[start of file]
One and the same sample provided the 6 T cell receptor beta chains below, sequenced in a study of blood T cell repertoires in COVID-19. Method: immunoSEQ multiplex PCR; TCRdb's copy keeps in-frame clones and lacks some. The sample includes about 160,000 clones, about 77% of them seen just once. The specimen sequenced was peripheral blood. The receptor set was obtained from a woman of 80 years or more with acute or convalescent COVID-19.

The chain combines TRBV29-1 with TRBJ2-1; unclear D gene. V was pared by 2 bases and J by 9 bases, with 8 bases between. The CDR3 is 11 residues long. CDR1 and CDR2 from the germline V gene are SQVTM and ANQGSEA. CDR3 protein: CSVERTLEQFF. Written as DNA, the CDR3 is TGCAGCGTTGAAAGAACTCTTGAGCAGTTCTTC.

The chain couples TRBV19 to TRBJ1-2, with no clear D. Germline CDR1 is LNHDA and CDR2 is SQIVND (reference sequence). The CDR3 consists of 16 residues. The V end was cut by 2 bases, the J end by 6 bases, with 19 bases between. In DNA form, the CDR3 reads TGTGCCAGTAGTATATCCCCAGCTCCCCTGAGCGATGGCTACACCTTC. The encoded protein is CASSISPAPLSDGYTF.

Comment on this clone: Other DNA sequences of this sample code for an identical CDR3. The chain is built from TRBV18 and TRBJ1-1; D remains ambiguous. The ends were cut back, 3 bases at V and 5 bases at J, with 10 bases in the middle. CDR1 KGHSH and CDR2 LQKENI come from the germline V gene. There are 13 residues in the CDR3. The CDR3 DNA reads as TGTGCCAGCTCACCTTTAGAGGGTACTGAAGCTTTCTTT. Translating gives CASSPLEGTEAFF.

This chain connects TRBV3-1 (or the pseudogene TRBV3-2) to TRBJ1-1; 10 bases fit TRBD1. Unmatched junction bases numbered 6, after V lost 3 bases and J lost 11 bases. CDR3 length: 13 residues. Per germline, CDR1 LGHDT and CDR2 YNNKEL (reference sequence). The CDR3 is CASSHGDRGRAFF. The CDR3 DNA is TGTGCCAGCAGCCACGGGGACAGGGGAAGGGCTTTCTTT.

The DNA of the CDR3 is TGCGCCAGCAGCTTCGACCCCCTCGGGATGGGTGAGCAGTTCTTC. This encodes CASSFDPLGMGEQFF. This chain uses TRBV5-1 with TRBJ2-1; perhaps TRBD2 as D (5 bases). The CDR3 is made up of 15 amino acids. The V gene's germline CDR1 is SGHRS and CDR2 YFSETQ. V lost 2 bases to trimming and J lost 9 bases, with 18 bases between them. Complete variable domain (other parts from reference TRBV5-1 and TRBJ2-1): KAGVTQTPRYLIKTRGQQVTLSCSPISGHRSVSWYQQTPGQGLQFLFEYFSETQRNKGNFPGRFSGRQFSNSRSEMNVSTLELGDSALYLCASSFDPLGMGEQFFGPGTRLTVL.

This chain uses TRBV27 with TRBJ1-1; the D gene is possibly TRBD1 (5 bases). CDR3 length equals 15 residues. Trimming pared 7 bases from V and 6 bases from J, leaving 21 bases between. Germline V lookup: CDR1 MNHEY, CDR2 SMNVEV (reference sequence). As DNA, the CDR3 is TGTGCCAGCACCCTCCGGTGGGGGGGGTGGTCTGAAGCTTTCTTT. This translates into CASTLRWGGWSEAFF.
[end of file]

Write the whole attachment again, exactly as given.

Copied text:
One and the same sample provided the 6 T cell receptor beta chains below, sequenced in a study of blood T cell repertoires in COVID-19. Method: immunoSEQ multiplex PCR; TCRdb's copy keeps in-frame clones and lacks some. The sample includes about 160,000 clones, about 77% of them seen just once. The specimen sequenced was peripheral blood. The receptor set was obtained from a woman of 80 years or more with acute or convalescent COVID-19.

The chain combines TRBV29-1 with TRBJ2-1; unclear D gene. V was pared by 2 bases and J by 9 bases, with 8 bases between. The CDR3 is 11 residues long. CDR1 and CDR2 from the germline V gene are SQVTM and ANQGSEA. CDR3 protein: CSVERTLEQFF. Written as DNA, the CDR3 is TGCAGCGTTGAAAGAACTCTTGAGCAGTTCTTC.

The chain couples TRBV19 to TRBJ1-2, with no clear D. Germline CDR1 is LNHDA and CDR2 is SQIVND (reference sequence). The CDR3 consists of 16 residues. The V end was cut by 2 bases, the J end by 6 bases, with 19 bases between. In DNA form, the CDR3 reads TGTGCCAGTAGTATATCCCCAGCTCCCCTGAGCGATGGCTACACCTTC. The encoded protein is CASSISPAPLSDGYTF.

Comment on this clone: Other DNA sequences of this sample code for an identical CDR3. The chain is built from TRBV18 and TRBJ1-1; D remains ambiguous. The ends were cut back, 3 bases at V and 5 bases at J, with 10 bases in the middle. CDR1 KGHSH and CDR2 LQKENI come from the germline V gene. There are 13 residues in the CDR3. The CDR3 DNA reads as TGTGCCAGCTCACCTTTAGAGGGTACTGAAGCTTTCTTT. Translating gives CASSPLEGTEAFF.

This chain connects TRBV3-1 (or the pseudogene TRBV3-2) to TRBJ1-1; 10 bases fit TRBD1. Unmatched junction bases numbered 6, after V lost 3 bases and J lost 11 bases. CDR3 length: 13 residues. Per germline, CDR1 LGHDT and CDR2 YNNKEL (reference sequence). The CDR3 is CASSHGDRGRAFF. The CDR3 DNA is TGTGCCAGCAGCCACGGGGACAGGGGAAGGGCTTTCTTT.

The DNA of the CDR3 is TGCGCCAGCAGCTTCGACCCCCTCGGGATGGGTGAGCAGTTCTTC. This encodes CASSFDPLGMGEQFF. This chain uses TRBV5-1 with TRBJ2-1; perhaps TRBD2 as D (5 bases). The CDR3 is made up of 15 amino acids. The V gene's germline CDR1 is SGHRS and CDR2 YFSETQ. V lost 2 bases to trimming and J lost 9 bases, with 18 bases between them. Complete variable domain (other parts from reference TRBV5-1 and TRBJ2-1): KAGVTQTPRYLIKTRGQQVTLSCSPISGHRSVSWYQQTPGQGLQFLFEYFSETQRNKGNFPGRFSGRQFSNSRSEMNVSTLELGDSALYLCASSFDPLGMGEQFFGPGTRLTVL.

This chain uses TRBV27 with TRBJ1-1; the D gene is possibly TRBD1 (5 bases). CDR3 length equals 15 residues. Trimming pared 7 bases from V and 6 bases from J, leaving 21 bases between. Germline V lookup: CDR1 MNHEY, CDR2 SMNVEV (reference sequence). As DNA, the CDR3 is TGTGCCAGCACCCTCCGGTGGGGGGGGTGGTCTGAAGCTTTCTTT. This translates into CASTLRWGGWSEAFF.